Tarheel,
        Individual churches can’t be made to become elder led, even if all the entity heads were C’s. Even if every graduate and all the new preachers from all the seminaries were C’s.
        When I asked a prominent Traditionalist what Mohler, et al, were doing wrong, his answer was -not a thing- but -their churches just don’t look mine-
        But just how the entity heads can force changes in his own church -no answer.
        Because they can’t.
        And since he claimed that the Traditionalists were the majority in the SBC, then all they need to do is get together and elect a man who will “represent” them.

  9. Kevin says

    D.L,
    By mostly Calvinistic, I meant four or five point. Did Jesus die for all, or only the elect? Can a person truly respond to the Spirit’s conviction and the Father’s call, or does that person have to be regenerated/saved before they can then actually repent and have subsequent faith. There is no real need to get into semantics. I know good Christian brothers who hold to reformed theology, and I understand what their position is. I just don’t agree with it. There is a divide over these issues, and it is not an insignificant one. There is quite a difference to tell a person ” You can be saved if you will trust I Christ for your salvation and forgiveness” versus ” You will be saved if and only if God elected you from eternity past.”

    • Adam Blosser says

      Kevin,

      With all due respect, you either do not understand Calvinism or you have intentionally misrepresented Calvinism.

      “Can a person truly respond to the Spirit’s conviction and the Father’s call, or does that person have to be regenerated/saved before they can then actually repent and have subsequent faith.”

      I know of no Calvinist who believes that a person cannot respond to the Spirit’s conviction and the Father’s call. Romans 8:28-30 is helpful here.

      “There is quite a difference to tell a person ‘You can be saved if you will trust I Christ for your salvation and forgiveness’ versus ‘You will be saved if and only if God elected you from eternity past.’ ”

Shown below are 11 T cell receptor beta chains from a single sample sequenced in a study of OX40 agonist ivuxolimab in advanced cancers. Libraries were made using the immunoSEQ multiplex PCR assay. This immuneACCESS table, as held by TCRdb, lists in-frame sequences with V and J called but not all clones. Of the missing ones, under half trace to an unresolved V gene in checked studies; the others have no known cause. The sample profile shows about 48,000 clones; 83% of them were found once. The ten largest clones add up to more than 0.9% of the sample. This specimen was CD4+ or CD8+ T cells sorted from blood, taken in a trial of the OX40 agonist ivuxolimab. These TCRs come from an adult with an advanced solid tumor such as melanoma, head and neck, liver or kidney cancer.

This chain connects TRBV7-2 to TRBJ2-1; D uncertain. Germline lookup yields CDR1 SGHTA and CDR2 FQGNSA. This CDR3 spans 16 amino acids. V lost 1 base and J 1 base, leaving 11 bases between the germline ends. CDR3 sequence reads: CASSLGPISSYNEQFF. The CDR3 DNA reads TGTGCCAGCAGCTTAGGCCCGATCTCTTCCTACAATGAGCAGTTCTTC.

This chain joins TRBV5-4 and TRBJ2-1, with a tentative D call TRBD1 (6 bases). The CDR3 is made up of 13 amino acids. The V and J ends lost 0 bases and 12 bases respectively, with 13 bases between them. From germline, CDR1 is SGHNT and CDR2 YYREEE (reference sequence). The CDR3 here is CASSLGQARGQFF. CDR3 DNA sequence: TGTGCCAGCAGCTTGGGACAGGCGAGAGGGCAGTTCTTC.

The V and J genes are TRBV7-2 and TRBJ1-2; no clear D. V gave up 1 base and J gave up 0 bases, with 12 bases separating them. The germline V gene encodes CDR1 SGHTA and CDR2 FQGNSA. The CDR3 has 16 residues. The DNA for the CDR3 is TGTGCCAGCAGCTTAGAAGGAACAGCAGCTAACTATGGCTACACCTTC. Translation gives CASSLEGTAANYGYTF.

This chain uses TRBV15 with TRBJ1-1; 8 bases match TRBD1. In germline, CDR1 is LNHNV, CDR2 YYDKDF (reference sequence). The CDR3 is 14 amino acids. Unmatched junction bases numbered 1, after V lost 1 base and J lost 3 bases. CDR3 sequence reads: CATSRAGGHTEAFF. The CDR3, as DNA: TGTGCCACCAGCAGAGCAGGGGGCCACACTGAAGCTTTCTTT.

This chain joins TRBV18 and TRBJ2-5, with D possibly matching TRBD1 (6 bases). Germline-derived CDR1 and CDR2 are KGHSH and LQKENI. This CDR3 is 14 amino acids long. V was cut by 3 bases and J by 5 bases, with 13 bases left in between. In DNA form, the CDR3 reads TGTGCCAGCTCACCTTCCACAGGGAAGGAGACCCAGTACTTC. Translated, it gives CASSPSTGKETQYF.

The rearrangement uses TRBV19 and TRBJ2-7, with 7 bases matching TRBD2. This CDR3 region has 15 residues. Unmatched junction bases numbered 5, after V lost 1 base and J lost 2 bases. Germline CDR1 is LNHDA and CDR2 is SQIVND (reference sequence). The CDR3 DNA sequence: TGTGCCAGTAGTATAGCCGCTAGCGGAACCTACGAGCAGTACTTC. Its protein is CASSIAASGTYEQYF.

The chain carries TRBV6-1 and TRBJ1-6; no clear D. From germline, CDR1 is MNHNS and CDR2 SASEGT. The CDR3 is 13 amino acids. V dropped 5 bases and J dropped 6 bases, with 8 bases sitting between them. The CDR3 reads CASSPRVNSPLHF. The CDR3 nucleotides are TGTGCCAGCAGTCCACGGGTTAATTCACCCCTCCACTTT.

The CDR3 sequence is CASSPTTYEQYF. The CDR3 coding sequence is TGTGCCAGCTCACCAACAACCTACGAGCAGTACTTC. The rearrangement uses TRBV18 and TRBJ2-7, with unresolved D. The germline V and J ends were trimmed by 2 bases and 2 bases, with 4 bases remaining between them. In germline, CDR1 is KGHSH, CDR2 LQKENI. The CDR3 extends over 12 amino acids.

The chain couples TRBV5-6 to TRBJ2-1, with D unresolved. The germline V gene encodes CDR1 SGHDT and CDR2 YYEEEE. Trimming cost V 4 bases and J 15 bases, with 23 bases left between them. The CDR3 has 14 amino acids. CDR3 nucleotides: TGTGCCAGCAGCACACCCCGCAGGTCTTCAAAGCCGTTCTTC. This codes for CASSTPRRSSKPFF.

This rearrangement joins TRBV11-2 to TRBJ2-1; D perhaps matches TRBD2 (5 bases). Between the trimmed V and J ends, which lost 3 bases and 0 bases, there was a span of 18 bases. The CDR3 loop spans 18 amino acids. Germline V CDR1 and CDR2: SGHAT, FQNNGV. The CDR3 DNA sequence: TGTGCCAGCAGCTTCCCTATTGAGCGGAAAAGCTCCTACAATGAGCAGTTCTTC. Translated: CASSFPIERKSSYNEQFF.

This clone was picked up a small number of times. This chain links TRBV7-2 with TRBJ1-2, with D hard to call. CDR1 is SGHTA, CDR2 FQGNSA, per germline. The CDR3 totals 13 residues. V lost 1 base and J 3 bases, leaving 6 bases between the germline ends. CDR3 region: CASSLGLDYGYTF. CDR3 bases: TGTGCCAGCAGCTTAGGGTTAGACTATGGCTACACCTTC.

Yes there is quite a difference, though the two are not necessarily incongruous. I know no Calvinist who uses the second statement in evangelism.

      • parsonsmike says

        I am a 5 pointer…

        That is how anyone gets saved:

        The Father calls and the Spirit convicts and the person responds in repentance, humility, and confessing that Jesus is Lord.

      • D.L. Payton says

        I realize I am being picky but there is no such thing as a two point or three point Calvinist. One either hold to Calvin’s delineation of theology or he does not. Calvinism is not in the bible nor a Bible term. Hence one may believe in two or three of the theological tenets of the TULIP acrostic but that does not make him a “three point Calvinist”. That make him one who believes in three particular theological suppositions. Yes I realize i am being picky, but i do not like determining theology by a man’s name. I believe some of the thing Martin Luther believed, but I am not a two point Lutheran. I believe one or two things that Bultmann taught, but I am not a two point Bultmannian. theology is defined by scripture not a man.

        If you agree with me on this point, then you are a one point Paytonian….I like the sound of that :-)

    • says

      Kevin,

      ” You will be saved if and only if God elected you from eternity past.”

      You get bonus points if you can show a Calvinist using this statement in evangelism.

    • says

      Kevin … the scriptures puts it this way; and this is an excellent way to explain to anyone that “righteousness” speaks this way….. “you will be saved”

      “But the righteousness based on faith speaks as follows: “DO NOT SAY IN YOUR HEART, ‘WHO WILL ASCEND INTO HEAVEN?’ (that is, to bring Christ down), 7 or ‘WHO WILL DESCEND INTO THE ABYSS?’ (that is, to bring Christ up from the dead).” 8 But what does it say? “THE WORD IS NEAR YOU, IN YOUR MOUTH AND IN YOUR HEART”—that is, the word of faith which we are preaching, 9 that if you confess with your mouth Jesus as Lord, and believe in your heart that God raised Him from the dead, you will be saved; 10 for with the heart a person believes, resulting in righteousness, and with the mouth he confesses, resulting in salvation.”